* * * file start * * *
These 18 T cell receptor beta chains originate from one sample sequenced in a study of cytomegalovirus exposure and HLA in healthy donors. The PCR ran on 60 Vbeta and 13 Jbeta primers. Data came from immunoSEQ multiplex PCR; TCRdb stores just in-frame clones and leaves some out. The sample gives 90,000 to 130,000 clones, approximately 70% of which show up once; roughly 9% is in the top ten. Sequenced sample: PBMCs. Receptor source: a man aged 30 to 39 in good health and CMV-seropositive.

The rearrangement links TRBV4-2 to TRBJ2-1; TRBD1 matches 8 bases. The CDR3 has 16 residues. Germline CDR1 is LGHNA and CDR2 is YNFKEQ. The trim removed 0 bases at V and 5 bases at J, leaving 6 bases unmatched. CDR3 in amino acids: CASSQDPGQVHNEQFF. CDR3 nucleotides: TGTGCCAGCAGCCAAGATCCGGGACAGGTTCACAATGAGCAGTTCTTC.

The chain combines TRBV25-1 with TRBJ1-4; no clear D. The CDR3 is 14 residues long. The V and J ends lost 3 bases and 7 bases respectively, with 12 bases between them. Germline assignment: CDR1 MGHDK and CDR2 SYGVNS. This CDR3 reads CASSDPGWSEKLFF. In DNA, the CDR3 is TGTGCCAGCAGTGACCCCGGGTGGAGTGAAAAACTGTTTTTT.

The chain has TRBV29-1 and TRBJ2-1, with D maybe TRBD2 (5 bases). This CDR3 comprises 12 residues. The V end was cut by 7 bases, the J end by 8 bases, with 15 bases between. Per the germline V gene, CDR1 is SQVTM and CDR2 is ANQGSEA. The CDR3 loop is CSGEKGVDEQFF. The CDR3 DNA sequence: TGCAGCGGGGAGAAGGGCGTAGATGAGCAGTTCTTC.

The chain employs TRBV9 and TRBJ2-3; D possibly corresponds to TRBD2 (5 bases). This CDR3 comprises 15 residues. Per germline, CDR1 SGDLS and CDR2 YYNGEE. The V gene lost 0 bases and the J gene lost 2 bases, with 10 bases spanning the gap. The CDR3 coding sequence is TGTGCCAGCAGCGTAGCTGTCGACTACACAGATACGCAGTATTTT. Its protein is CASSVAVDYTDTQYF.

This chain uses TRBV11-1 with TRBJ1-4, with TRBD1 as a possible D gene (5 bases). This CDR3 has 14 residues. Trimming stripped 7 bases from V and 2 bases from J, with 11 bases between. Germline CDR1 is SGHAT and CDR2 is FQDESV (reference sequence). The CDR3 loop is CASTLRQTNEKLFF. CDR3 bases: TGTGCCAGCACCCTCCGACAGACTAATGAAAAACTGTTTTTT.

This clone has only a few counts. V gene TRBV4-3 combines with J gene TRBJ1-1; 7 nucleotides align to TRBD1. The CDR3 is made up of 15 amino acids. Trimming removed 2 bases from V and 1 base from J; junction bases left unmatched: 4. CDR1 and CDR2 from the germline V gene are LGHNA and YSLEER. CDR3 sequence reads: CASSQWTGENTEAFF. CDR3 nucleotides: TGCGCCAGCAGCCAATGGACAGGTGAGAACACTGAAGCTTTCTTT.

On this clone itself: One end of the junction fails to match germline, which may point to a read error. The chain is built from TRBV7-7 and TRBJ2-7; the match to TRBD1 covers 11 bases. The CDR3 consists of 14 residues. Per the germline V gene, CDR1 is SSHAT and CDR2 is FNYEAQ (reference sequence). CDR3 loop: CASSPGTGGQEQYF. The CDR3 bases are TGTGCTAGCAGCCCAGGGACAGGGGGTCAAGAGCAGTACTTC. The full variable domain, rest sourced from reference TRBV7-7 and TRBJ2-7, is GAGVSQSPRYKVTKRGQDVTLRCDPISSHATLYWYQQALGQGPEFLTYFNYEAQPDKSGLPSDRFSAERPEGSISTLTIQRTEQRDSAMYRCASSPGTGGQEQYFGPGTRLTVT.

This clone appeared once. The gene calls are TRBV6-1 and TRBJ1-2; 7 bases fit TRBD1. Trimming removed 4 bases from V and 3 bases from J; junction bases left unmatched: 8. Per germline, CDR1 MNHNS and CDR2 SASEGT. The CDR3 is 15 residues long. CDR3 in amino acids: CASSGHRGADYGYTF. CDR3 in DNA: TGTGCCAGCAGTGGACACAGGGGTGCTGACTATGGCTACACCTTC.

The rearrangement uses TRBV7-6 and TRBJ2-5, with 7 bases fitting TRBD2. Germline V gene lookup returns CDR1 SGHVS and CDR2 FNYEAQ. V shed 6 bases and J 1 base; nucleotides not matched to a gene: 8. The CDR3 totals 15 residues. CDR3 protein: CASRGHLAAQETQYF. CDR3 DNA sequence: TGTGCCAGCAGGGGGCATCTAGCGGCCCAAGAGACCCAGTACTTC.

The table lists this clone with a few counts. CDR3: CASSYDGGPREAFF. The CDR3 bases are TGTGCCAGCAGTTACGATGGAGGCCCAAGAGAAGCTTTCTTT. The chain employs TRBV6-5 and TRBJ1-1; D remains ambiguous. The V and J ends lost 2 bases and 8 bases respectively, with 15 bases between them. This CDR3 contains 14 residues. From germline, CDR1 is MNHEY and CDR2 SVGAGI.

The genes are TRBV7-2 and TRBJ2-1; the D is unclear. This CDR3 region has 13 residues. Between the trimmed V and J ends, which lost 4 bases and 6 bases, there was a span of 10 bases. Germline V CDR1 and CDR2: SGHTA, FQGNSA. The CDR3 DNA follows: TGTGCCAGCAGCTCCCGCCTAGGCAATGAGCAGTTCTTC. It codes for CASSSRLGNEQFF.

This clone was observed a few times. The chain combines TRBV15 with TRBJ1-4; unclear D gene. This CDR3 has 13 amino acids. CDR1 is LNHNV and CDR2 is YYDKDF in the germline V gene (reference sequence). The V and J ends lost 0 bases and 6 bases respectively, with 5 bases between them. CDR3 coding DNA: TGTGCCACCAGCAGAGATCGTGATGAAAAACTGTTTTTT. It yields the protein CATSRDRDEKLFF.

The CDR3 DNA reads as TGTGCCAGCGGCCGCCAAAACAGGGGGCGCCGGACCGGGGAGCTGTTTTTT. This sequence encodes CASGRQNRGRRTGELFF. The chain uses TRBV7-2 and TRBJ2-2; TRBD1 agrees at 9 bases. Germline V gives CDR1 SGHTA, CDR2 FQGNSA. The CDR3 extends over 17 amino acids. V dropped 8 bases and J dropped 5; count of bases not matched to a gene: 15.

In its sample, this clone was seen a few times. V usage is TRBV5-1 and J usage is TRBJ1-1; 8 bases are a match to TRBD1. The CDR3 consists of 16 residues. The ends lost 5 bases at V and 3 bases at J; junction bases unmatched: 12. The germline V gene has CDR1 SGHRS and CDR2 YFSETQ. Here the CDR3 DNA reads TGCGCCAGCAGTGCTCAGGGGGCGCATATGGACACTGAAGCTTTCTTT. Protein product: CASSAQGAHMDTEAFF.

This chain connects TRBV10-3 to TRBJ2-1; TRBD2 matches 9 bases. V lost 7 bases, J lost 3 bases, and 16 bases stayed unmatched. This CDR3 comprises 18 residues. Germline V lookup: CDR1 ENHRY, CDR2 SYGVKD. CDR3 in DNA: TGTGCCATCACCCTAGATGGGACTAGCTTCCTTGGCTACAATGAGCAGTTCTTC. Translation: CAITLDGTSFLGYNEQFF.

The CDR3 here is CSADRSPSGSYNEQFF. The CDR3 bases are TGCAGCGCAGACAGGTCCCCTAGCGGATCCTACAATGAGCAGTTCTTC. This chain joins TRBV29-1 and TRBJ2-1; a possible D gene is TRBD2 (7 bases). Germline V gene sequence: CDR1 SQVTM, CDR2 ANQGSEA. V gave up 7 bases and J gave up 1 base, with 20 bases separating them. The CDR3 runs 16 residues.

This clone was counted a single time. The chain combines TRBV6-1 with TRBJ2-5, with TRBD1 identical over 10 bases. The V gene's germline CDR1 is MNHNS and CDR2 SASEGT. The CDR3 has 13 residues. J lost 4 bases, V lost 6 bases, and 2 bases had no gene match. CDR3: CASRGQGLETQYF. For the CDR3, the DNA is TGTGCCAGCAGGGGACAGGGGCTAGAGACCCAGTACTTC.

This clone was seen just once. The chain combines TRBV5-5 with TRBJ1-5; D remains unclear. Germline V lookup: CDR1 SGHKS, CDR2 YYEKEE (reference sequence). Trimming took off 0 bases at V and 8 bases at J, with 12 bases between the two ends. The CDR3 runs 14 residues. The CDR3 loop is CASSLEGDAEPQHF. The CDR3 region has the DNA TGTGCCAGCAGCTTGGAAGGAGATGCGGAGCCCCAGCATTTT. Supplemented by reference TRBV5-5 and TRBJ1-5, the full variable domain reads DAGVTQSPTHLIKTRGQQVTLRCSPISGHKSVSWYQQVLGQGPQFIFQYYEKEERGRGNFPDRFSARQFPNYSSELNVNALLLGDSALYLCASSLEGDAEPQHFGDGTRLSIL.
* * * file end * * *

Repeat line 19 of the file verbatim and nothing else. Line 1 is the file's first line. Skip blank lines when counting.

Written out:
This clone was seen just once. The chain combines TRBV5-5 with TRBJ1-5; D remains unclear. Germline V lookup: CDR1 SGHKS, CDR2 YYEKEE (reference sequence). Trimming took off 0 bases at V and 8 bases at J, with 12 bases between the two ends. The CDR3 runs 14 residues. The CDR3 loop is CASSLEGDAEPQHF. The CDR3 region has the DNA TGTGCCAGCAGCTTGGAAGGAGATGCGGAGCCCCAGCATTTT. Supplemented by reference TRBV5-5 and TRBJ1-5, the full variable domain reads DAGVTQSPTHLIKTRGQQVTLRCSPISGHKSVSWYQQVLGQGPQFIFQYYEKEERGRGNFPDRFSARQFPNYSSELNVNALLLGDSALYLCASSLEGDAEPQHFGDGTRLSIL.